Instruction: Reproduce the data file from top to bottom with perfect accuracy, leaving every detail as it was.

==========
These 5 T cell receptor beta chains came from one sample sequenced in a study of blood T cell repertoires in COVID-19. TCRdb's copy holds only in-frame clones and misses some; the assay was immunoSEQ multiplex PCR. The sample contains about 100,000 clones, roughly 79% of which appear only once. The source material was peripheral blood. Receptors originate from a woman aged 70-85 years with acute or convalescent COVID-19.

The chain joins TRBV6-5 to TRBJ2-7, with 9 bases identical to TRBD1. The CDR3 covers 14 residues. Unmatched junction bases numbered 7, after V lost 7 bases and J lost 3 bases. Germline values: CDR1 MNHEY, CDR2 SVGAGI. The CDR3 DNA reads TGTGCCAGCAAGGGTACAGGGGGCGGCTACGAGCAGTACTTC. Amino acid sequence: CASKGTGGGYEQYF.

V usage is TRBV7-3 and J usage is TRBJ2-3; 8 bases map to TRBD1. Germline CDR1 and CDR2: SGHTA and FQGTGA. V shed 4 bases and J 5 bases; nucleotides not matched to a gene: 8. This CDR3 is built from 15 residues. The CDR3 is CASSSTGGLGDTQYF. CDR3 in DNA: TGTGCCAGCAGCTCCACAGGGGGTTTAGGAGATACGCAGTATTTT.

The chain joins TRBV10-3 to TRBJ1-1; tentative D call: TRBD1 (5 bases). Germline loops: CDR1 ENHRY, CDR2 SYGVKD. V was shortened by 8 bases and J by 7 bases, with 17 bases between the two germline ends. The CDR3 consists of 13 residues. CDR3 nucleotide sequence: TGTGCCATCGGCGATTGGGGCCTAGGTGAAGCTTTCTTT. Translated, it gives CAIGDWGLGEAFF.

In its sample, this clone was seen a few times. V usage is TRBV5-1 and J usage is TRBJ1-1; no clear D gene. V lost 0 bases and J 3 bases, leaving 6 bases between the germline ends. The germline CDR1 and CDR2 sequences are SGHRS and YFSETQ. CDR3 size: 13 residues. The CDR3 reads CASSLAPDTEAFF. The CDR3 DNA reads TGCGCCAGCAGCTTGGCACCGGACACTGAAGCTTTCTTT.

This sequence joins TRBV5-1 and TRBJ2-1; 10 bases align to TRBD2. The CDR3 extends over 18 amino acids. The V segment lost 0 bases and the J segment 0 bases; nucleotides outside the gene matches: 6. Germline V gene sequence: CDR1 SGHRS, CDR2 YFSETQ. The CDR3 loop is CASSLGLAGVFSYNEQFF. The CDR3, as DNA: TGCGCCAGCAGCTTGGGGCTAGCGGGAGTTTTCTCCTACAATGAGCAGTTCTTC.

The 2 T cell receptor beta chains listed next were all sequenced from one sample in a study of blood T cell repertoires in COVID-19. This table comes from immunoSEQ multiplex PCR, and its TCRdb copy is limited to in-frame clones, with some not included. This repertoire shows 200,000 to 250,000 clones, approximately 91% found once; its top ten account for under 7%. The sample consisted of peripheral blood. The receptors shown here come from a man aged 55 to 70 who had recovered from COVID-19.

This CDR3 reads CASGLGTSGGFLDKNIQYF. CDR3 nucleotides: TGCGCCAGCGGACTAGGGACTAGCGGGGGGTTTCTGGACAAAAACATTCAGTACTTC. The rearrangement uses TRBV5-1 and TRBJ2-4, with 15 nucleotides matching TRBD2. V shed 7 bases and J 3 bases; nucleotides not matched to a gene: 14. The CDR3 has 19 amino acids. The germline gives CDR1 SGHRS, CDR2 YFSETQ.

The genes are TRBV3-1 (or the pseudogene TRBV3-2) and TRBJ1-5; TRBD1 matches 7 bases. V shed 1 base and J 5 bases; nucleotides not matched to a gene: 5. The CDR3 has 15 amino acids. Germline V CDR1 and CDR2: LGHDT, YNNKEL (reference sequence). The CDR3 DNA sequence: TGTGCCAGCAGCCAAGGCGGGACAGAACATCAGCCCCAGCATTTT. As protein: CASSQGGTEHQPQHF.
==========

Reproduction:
These 5 T cell receptor beta chains came from one sample sequenced in a study of blood T cell repertoires in COVID-19. TCRdb's copy holds only in-frame clones and misses some; the assay was immunoSEQ multiplex PCR. The sample contains about 100,000 clones, roughly 79% of which appear only once. The source material was peripheral blood. Receptors originate from a woman aged 70-85 years with acute or convalescent COVID-19.

The chain joins TRBV6-5 to TRBJ2-7, with 9 bases identical to TRBD1. The CDR3 covers 14 residues. Unmatched junction bases numbered 7, after V lost 7 bases and J lost 3 bases. Germline values: CDR1 MNHEY, CDR2 SVGAGI. The CDR3 DNA reads TGTGCCAGCAAGGGTACAGGGGGCGGCTACGAGCAGTACTTC. Amino acid sequence: CASKGTGGGYEQYF.

V usage is TRBV7-3 and J usage is TRBJ2-3; 8 bases map to TRBD1. Germline CDR1 and CDR2: SGHTA and FQGTGA. V shed 4 bases and J 5 bases; nucleotides not matched to a gene: 8. This CDR3 is built from 15 residues. The CDR3 is CASSSTGGLGDTQYF. CDR3 in DNA: TGTGCCAGCAGCTCCACAGGGGGTTTAGGAGATACGCAGTATTTT.

The chain joins TRBV10-3 to TRBJ1-1; tentative D call: TRBD1 (5 bases). Germline loops: CDR1 ENHRY, CDR2 SYGVKD. V was shortened by 8 bases and J by 7 bases, with 17 bases between the two germline ends. The CDR3 consists of 13 residues. CDR3 nucleotide sequence: TGTGCCATCGGCGATTGGGGCCTAGGTGAAGCTTTCTTT. Translated, it gives CAIGDWGLGEAFF.

In its sample, this clone was seen a few times. V usage is TRBV5-1 and J usage is TRBJ1-1; no clear D gene. V lost 0 bases and J 3 bases, leaving 6 bases between the germline ends. The germline CDR1 and CDR2 sequences are SGHRS and YFSETQ. CDR3 size: 13 residues. The CDR3 reads CASSLAPDTEAFF. The CDR3 DNA reads TGCGCCAGCAGCTTGGCACCGGACACTGAAGCTTTCTTT.

This sequence joins TRBV5-1 and TRBJ2-1; 10 bases align to TRBD2. The CDR3 extends over 18 amino acids. The V segment lost 0 bases and the J segment 0 bases; nucleotides outside the gene matches: 6. Germline V gene sequence: CDR1 SGHRS, CDR2 YFSETQ. The CDR3 loop is CASSLGLAGVFSYNEQFF. The CDR3, as DNA: TGCGCCAGCAGCTTGGGGCTAGCGGGAGTTTTCTCCTACAATGAGCAGTTCTTC.

The 2 T cell receptor beta chains listed next were all sequenced from one sample in a study of blood T cell repertoires in COVID-19. This table comes from immunoSEQ multiplex PCR, and its TCRdb copy is limited to in-frame clones, with some not included. This repertoire shows 200,000 to 250,000 clones, approximately 91% found once; its top ten account for under 7%. The sample consisted of peripheral blood. The receptors shown here come from a man aged 55 to 70 who had recovered from COVID-19.

This CDR3 reads CASGLGTSGGFLDKNIQYF. CDR3 nucleotides: TGCGCCAGCGGACTAGGGACTAGCGGGGGGTTTCTGGACAAAAACATTCAGTACTTC. The rearrangement uses TRBV5-1 and TRBJ2-4, with 15 nucleotides matching TRBD2. V shed 7 bases and J 3 bases; nucleotides not matched to a gene: 14. The CDR3 has 19 amino acids. The germline gives CDR1 SGHRS, CDR2 YFSETQ.

The genes are TRBV3-1 (or the pseudogene TRBV3-2) and TRBJ1-5; TRBD1 matches 7 bases. V shed 1 base and J 5 bases; nucleotides not matched to a gene: 5. The CDR3 has 15 amino acids. Germline V CDR1 and CDR2: LGHDT, YNNKEL (reference sequence). The CDR3 DNA sequence: TGTGCCAGCAGCCAAGGCGGGACAGAACATCAGCCCCAGCATTTT. As protein: CASSQGGTEHQPQHF.